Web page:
United States Live Animal Trade

By James Videle

The Humane Party’s Economic Transition Team has completed its report on live animal trade in the United States.  The purpose of this report is to put together for the first time in one place the vast United States live animal trade industry data.  It is meant to highlight the number of animals from all species who are both exported from and imported to the United States.  The report also seeks to document the more than $3.5 billion U.S. industry that is the live animal export and import trade and to draw attention to the countries in which this trade is occurring.  Furthermore, this report cites the differences in transportation times, methods and effects on the well-being of the traded animals.


After reviewing all sources of data, it is concluded that the United States is one of the leading countries in the world in the live animal trade industry.  In total, the live animal trade industry for the U.S. exceeded $3.544 billion and ‘traded’ 119,070,845 animals in 2016.  In many cases the United States exported the same animals whom they imported, resulting in unnecessary trade of individual species.

The live animal trade industry in the United States is not merely value generated with numbers of animals moved.  It is the exploitation of the lives of individual animals.  The route can be long, stressful and perilous for these sentient beings.  The animals, whether imported or exported, are subjected to lack of rest, water, food, space and to unsanitary conditions.  They can experience high mortality rates, due to adverse weather and extreme high and low temperatures.

The United States sets a limit of time—28 hours by land or 36 hours by sea—where an animal can go without food, water and rest.  Canada, the country from which The United States imports almost all (95.6%) of its animals, allows 36 hours for pigs, horses and poultry, 48 hours for goats, sheep, cows and buffaloes, and 72 hours for baby chicks of all species to be without food, water or rest.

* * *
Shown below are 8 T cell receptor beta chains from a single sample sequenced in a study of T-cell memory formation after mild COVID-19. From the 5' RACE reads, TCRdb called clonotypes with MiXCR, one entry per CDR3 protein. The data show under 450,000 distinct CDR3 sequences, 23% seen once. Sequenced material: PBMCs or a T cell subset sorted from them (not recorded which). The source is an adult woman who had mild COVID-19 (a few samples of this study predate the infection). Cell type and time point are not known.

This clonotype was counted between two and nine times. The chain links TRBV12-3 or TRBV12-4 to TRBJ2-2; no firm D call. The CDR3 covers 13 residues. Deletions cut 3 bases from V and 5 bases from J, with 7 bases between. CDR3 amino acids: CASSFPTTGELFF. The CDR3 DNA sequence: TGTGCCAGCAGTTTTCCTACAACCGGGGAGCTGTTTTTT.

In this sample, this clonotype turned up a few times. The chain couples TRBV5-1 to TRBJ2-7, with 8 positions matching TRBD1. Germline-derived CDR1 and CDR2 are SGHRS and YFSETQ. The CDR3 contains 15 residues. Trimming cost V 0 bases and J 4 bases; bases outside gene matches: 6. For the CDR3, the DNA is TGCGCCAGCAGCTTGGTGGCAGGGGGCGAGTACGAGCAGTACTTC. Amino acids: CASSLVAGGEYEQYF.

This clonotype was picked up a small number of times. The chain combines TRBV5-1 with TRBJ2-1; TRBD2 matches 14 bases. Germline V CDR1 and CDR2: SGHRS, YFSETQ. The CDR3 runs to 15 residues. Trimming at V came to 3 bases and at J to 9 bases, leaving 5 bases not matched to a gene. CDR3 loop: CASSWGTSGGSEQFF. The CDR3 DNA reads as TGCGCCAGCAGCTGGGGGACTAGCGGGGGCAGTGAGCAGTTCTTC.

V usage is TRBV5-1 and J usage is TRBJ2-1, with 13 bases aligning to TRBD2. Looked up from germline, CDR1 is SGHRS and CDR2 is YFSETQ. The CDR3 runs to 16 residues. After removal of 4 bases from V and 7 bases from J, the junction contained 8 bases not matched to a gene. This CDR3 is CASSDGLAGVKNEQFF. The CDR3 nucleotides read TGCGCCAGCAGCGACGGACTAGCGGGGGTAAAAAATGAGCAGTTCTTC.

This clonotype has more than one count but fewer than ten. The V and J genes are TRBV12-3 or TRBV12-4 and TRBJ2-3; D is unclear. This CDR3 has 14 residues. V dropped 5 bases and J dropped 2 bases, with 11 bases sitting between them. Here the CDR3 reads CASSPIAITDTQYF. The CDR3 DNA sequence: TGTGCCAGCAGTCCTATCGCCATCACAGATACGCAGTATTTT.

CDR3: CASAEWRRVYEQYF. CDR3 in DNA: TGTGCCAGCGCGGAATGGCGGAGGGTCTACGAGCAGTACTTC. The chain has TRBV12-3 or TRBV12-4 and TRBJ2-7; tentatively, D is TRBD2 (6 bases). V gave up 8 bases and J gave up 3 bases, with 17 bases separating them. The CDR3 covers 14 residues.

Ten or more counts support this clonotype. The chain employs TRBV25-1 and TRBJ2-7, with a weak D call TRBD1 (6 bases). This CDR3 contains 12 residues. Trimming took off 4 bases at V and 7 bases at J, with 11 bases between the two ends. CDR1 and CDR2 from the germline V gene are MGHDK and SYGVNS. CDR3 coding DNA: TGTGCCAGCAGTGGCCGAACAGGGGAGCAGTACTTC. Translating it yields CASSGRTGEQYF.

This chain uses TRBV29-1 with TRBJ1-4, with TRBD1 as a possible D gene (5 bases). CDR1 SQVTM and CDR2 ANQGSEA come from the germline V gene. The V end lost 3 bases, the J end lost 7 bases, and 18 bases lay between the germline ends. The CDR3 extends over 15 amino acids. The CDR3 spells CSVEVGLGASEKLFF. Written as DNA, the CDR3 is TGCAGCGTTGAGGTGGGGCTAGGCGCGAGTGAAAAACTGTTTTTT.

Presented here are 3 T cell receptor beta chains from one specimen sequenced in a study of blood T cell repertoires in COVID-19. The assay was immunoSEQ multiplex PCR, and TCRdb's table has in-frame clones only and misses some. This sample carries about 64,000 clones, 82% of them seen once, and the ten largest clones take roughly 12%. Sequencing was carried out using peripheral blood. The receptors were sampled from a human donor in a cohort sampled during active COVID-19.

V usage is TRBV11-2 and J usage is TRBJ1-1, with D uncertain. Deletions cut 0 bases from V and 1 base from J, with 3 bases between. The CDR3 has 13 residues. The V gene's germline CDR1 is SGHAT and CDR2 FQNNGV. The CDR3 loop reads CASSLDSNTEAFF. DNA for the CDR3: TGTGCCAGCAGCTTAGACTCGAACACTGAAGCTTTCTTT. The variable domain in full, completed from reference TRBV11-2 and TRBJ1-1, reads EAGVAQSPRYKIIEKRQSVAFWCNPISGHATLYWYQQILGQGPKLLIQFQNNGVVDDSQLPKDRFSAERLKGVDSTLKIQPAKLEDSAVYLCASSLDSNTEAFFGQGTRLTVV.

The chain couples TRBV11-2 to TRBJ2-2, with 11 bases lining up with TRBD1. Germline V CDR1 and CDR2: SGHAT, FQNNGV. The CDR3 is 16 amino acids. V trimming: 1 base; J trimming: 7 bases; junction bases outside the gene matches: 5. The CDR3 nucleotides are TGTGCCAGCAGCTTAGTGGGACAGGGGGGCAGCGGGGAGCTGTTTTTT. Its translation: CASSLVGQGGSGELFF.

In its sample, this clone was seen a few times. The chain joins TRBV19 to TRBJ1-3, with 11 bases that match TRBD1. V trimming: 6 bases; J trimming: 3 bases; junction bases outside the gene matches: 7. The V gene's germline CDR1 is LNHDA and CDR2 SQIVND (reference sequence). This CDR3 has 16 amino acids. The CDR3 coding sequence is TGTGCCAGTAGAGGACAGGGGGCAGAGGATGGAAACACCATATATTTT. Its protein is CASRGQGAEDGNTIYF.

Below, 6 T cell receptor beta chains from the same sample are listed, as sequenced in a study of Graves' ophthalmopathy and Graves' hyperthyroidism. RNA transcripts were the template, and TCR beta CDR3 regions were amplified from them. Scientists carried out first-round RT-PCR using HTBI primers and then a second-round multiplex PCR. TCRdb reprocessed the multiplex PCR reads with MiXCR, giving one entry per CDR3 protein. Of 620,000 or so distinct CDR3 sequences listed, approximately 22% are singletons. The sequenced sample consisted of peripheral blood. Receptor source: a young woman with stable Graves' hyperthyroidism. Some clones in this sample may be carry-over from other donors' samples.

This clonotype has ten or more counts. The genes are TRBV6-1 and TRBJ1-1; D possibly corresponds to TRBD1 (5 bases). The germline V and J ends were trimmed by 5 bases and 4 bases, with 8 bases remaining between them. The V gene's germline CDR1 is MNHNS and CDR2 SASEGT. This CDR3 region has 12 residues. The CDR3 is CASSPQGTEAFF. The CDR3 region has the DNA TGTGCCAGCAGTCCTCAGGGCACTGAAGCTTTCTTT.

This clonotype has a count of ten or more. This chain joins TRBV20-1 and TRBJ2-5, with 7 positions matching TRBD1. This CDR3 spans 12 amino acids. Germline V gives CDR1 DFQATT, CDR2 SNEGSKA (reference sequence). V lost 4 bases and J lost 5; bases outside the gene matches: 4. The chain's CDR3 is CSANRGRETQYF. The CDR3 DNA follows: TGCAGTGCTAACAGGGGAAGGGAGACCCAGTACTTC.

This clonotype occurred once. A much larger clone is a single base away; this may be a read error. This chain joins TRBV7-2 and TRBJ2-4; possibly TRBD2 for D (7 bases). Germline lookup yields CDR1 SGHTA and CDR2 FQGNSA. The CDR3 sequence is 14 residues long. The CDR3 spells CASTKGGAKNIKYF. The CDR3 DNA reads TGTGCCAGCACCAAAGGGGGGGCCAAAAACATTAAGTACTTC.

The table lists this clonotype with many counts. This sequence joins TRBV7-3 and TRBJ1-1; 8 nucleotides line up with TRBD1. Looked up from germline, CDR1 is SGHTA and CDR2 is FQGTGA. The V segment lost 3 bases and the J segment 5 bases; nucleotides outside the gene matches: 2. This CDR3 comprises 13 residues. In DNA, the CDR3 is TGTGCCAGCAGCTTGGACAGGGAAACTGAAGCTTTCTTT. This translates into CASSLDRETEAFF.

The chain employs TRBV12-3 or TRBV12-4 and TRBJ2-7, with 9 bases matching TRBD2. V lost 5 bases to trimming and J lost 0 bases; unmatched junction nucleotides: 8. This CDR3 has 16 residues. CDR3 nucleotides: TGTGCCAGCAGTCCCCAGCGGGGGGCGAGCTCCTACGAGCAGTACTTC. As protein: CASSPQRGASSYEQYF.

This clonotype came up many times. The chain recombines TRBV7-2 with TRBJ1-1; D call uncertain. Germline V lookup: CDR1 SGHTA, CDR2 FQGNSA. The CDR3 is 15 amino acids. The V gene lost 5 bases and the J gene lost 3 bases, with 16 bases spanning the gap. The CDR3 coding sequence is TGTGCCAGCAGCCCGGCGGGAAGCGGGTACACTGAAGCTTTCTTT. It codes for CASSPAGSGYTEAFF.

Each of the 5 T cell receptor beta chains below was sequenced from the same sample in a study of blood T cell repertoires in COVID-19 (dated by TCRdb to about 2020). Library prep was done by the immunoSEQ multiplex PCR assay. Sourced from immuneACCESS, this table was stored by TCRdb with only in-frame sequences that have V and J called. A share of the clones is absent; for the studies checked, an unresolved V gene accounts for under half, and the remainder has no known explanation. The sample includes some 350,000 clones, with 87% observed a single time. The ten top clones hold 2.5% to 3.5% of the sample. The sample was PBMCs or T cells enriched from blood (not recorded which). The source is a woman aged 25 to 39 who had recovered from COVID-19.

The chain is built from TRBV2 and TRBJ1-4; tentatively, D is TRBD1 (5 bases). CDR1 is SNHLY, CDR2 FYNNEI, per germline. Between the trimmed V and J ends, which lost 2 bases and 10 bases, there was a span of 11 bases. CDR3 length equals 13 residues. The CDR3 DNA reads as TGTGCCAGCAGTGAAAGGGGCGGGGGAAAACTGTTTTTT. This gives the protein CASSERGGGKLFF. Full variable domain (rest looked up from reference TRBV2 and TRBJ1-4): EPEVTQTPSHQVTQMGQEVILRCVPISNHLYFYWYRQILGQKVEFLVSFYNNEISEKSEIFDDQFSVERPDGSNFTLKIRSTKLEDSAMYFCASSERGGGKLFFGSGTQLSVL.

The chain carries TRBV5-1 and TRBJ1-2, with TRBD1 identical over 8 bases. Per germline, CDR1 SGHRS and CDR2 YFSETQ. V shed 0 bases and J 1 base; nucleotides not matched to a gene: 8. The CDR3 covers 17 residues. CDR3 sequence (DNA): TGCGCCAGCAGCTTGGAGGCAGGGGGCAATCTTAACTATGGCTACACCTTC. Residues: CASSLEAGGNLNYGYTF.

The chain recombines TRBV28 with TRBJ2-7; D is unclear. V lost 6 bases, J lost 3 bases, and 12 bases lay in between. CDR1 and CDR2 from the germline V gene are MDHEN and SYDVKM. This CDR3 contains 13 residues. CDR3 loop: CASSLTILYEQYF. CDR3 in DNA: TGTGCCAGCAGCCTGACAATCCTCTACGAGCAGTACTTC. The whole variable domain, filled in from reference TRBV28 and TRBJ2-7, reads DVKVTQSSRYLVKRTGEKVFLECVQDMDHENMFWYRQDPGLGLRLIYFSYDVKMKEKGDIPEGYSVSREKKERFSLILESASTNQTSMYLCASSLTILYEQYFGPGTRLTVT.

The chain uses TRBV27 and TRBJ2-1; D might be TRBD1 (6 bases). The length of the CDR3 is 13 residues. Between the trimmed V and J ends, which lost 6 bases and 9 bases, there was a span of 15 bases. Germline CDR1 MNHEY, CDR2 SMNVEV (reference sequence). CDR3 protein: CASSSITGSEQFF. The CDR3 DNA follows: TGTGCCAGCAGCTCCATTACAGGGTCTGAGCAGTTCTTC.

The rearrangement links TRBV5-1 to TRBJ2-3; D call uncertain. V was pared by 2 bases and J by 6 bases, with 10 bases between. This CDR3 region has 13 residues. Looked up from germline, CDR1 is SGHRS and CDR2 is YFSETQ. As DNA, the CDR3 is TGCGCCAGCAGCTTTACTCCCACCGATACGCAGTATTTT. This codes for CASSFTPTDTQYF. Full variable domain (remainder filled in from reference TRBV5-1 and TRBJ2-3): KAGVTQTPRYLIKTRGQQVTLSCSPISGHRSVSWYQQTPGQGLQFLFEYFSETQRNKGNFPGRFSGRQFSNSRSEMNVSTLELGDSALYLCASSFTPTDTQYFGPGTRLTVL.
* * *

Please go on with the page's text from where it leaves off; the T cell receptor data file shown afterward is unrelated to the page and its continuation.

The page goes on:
In comparison, The European Union, with which the U.S. trades in some capacity, requires that all animals may be transported a maximum of 14 hours without food and water, horses only eight, and pigs must have access to water during the entire duration of their journey.

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Cows inside a transport truck, Canada, 2014, by Jo-Anne McArthur / We Animals

Key Findings


  • The United States exported 92,773,540 animals in 2016
  • The United States is the #7 exporter of live animals by value ($778.77 million)

Relating to numbers of exported animals

Of the animals exported it was found that:

  • 82,402,903 (88.8%) were chickens, ducks, turkeys and geese), many of whom were baby chicks
  • 10,000,000 (10.8%) were turtles, mostly red-eared sliders, but also soft-shell and snapping turtles

In addition, the United States exports: horses, cows and calves, pigs, sheep, goats, buffaloes, rabbits, camels, alpacas and llamas.


  • The United States imported 26,297,305 animals in 2016
  • The United States was the #1 importer of live animals by value ($2.765 billion) in 2016

Relating to numbers of imported animals

Of the animals imported it was found that:

  • 18,750,242 (71.3%) were chickens, ducks, turkeys and geese
  • 5,668,734 (21.6%) were pigs
  • 1,708,482 (6.5%) were cows and calves

In addition, the United States imports: primates, buffaloes, horses, sheep, goats, rabbits and bees.

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Pigs in a crowded transport truck, Canada, 2012, by Jo-Anne McArthur / We Animals

The Economic Transition Team felt it was important to highlight not only the numbers and values of animals ‘traded’ but the transportation time differences as well.  It is believed that the transportation times are a benefit solely to the industry and not to the animals partaking in the journey against their will.  And, depending on the country involved, the transportation times are vastly different based on the distance of the marketplace.  It is also important to note that the rules and regulations for the transportation of live animals, which can all be found in the sources of the report, were written under the guidance of each country’s governmental veterinarians.

Without a doubt, this is an egregious example of animal exploitation in the United States. It is the Humane Party’s and ETT’s ongoing mission to end this type of industry now and forever.